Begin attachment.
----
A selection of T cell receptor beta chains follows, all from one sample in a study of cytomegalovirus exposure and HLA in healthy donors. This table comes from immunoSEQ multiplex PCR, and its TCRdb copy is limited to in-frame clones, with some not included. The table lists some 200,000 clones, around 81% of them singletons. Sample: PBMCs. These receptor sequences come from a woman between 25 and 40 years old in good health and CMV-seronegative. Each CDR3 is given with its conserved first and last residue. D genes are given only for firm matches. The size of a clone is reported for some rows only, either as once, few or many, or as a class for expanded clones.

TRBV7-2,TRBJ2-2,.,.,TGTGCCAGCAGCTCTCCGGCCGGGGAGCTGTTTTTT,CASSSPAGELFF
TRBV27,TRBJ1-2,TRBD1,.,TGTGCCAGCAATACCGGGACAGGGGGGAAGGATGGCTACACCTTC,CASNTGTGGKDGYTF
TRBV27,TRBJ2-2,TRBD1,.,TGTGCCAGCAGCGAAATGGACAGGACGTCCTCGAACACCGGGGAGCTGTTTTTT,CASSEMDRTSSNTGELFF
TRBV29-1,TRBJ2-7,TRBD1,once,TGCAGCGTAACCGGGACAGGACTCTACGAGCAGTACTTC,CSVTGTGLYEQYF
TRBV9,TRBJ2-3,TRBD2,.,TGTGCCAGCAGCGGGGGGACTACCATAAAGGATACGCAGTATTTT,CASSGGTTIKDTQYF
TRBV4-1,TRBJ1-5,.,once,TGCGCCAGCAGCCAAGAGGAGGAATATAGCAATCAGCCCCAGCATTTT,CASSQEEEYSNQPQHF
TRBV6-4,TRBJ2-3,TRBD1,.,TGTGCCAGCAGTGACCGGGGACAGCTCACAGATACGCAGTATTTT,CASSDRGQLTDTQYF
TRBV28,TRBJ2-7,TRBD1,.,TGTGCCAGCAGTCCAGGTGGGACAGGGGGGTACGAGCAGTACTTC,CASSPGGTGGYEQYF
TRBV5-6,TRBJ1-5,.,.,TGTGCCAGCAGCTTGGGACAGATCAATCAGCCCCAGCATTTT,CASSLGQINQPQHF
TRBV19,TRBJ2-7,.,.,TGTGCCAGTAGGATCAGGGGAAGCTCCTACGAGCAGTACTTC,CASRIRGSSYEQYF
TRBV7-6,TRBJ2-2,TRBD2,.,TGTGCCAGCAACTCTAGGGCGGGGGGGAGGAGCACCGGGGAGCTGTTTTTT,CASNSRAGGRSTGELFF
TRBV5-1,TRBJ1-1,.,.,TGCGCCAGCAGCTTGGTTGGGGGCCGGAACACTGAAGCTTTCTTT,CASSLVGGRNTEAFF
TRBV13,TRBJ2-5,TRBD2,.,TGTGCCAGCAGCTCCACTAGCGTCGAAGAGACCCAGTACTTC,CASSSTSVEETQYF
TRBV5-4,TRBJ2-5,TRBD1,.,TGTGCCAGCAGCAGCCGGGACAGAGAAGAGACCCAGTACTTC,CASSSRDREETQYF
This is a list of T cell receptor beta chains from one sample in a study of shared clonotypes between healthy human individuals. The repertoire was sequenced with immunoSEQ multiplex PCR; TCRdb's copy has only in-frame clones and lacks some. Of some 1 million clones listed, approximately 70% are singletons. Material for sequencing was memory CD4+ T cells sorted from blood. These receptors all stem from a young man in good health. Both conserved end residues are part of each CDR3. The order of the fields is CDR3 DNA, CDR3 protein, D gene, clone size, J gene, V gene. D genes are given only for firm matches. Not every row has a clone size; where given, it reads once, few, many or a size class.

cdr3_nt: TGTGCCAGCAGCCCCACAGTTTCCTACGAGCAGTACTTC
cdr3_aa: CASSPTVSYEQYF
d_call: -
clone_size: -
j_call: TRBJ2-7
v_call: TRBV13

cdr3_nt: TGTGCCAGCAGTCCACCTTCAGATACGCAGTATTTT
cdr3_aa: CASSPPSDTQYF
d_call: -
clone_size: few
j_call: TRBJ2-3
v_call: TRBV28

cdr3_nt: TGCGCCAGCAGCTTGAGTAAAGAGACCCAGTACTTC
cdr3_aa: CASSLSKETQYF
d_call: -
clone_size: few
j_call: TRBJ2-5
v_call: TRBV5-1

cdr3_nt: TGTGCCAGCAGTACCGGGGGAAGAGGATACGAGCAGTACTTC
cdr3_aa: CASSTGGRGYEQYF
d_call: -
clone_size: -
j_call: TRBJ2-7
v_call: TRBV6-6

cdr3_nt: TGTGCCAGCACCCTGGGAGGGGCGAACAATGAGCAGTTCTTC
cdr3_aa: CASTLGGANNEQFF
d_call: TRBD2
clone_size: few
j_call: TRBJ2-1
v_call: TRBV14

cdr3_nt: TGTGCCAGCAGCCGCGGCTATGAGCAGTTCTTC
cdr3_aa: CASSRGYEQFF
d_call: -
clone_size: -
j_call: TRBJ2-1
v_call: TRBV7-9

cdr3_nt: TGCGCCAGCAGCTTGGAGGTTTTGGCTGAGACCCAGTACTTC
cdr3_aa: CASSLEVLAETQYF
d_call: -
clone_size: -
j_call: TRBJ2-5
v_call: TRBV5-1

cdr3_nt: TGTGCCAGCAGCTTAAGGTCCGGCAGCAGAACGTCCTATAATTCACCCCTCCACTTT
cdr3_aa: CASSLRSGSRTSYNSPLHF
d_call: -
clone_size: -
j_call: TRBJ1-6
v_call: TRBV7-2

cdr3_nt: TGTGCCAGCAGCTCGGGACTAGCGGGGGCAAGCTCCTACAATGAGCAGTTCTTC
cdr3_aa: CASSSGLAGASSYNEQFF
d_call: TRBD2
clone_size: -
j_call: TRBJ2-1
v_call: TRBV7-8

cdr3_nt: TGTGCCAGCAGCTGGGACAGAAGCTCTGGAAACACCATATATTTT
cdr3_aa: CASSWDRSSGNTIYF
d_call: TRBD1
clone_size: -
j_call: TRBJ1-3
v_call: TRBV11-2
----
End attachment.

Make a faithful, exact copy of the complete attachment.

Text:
A selection of T cell receptor beta chains follows, all from one sample in a study of cytomegalovirus exposure and HLA in healthy donors. This table comes from immunoSEQ multiplex PCR, and its TCRdb copy is limited to in-frame clones, with some not included. The table lists some 200,000 clones, around 81% of them singletons. Sample: PBMCs. These receptor sequences come from a woman between 25 and 40 years old in good health and CMV-seronegative. Each CDR3 is given with its conserved first and last residue. D genes are given only for firm matches. The size of a clone is reported for some rows only, either as once, few or many, or as a class for expanded clones.

TRBV7-2,TRBJ2-2,.,.,TGTGCCAGCAGCTCTCCGGCCGGGGAGCTGTTTTTT,CASSSPAGELFF
TRBV27,TRBJ1-2,TRBD1,.,TGTGCCAGCAATACCGGGACAGGGGGGAAGGATGGCTACACCTTC,CASNTGTGGKDGYTF
TRBV27,TRBJ2-2,TRBD1,.,TGTGCCAGCAGCGAAATGGACAGGACGTCCTCGAACACCGGGGAGCTGTTTTTT,CASSEMDRTSSNTGELFF
TRBV29-1,TRBJ2-7,TRBD1,once,TGCAGCGTAACCGGGACAGGACTCTACGAGCAGTACTTC,CSVTGTGLYEQYF
TRBV9,TRBJ2-3,TRBD2,.,TGTGCCAGCAGCGGGGGGACTACCATAAAGGATACGCAGTATTTT,CASSGGTTIKDTQYF
TRBV4-1,TRBJ1-5,.,once,TGCGCCAGCAGCCAAGAGGAGGAATATAGCAATCAGCCCCAGCATTTT,CASSQEEEYSNQPQHF
TRBV6-4,TRBJ2-3,TRBD1,.,TGTGCCAGCAGTGACCGGGGACAGCTCACAGATACGCAGTATTTT,CASSDRGQLTDTQYF
TRBV28,TRBJ2-7,TRBD1,.,TGTGCCAGCAGTCCAGGTGGGACAGGGGGGTACGAGCAGTACTTC,CASSPGGTGGYEQYF
TRBV5-6,TRBJ1-5,.,.,TGTGCCAGCAGCTTGGGACAGATCAATCAGCCCCAGCATTTT,CASSLGQINQPQHF
TRBV19,TRBJ2-7,.,.,TGTGCCAGTAGGATCAGGGGAAGCTCCTACGAGCAGTACTTC,CASRIRGSSYEQYF
TRBV7-6,TRBJ2-2,TRBD2,.,TGTGCCAGCAACTCTAGGGCGGGGGGGAGGAGCACCGGGGAGCTGTTTTTT,CASNSRAGGRSTGELFF
TRBV5-1,TRBJ1-1,.,.,TGCGCCAGCAGCTTGGTTGGGGGCCGGAACACTGAAGCTTTCTTT,CASSLVGGRNTEAFF
TRBV13,TRBJ2-5,TRBD2,.,TGTGCCAGCAGCTCCACTAGCGTCGAAGAGACCCAGTACTTC,CASSSTSVEETQYF
TRBV5-4,TRBJ2-5,TRBD1,.,TGTGCCAGCAGCAGCCGGGACAGAGAAGAGACCCAGTACTTC,CASSSRDREETQYF
This is a list of T cell receptor beta chains from one sample in a study of shared clonotypes between healthy human individuals. The repertoire was sequenced with immunoSEQ multiplex PCR; TCRdb's copy has only in-frame clones and lacks some. Of some 1 million clones listed, approximately 70% are singletons. Material for sequencing was memory CD4+ T cells sorted from blood. These receptors all stem from a young man in good health. Both conserved end residues are part of each CDR3. The order of the fields is CDR3 DNA, CDR3 protein, D gene, clone size, J gene, V gene. D genes are given only for firm matches. Not every row has a clone size; where given, it reads once, few, many or a size class.

cdr3_nt: TGTGCCAGCAGCCCCACAGTTTCCTACGAGCAGTACTTC
cdr3_aa: CASSPTVSYEQYF
d_call: -
clone_size: -
j_call: TRBJ2-7
v_call: TRBV13

cdr3_nt: TGTGCCAGCAGTCCACCTTCAGATACGCAGTATTTT
cdr3_aa: CASSPPSDTQYF
d_call: -
clone_size: few
j_call: TRBJ2-3
v_call: TRBV28

cdr3_nt: TGCGCCAGCAGCTTGAGTAAAGAGACCCAGTACTTC
cdr3_aa: CASSLSKETQYF
d_call: -
clone_size: few
j_call: TRBJ2-5
v_call: TRBV5-1

cdr3_nt: TGTGCCAGCAGTACCGGGGGAAGAGGATACGAGCAGTACTTC
cdr3_aa: CASSTGGRGYEQYF
d_call: -
clone_size: -
j_call: TRBJ2-7
v_call: TRBV6-6

cdr3_nt: TGTGCCAGCACCCTGGGAGGGGCGAACAATGAGCAGTTCTTC
cdr3_aa: CASTLGGANNEQFF
d_call: TRBD2
clone_size: few
j_call: TRBJ2-1
v_call: TRBV14

cdr3_nt: TGTGCCAGCAGCCGCGGCTATGAGCAGTTCTTC
cdr3_aa: CASSRGYEQFF
d_call: -
clone_size: -
j_call: TRBJ2-1
v_call: TRBV7-9

cdr3_nt: TGCGCCAGCAGCTTGGAGGTTTTGGCTGAGACCCAGTACTTC
cdr3_aa: CASSLEVLAETQYF
d_call: -
clone_size: -
j_call: TRBJ2-5
v_call: TRBV5-1

cdr3_nt: TGTGCCAGCAGCTTAAGGTCCGGCAGCAGAACGTCCTATAATTCACCCCTCCACTTT
cdr3_aa: CASSLRSGSRTSYNSPLHF
d_call: -
clone_size: -
j_call: TRBJ1-6
v_call: TRBV7-2

cdr3_nt: TGTGCCAGCAGCTCGGGACTAGCGGGGGCAAGCTCCTACAATGAGCAGTTCTTC
cdr3_aa: CASSSGLAGASSYNEQFF
d_call: TRBD2
clone_size: -
j_call: TRBJ2-1
v_call: TRBV7-8

cdr3_nt: TGTGCCAGCAGCTGGGACAGAAGCTCTGGAAACACCATATATTTT
cdr3_aa: CASSWDRSSGNTIYF
d_call: TRBD1
clone_size: -
j_call: TRBJ1-3
v_call: TRBV11-2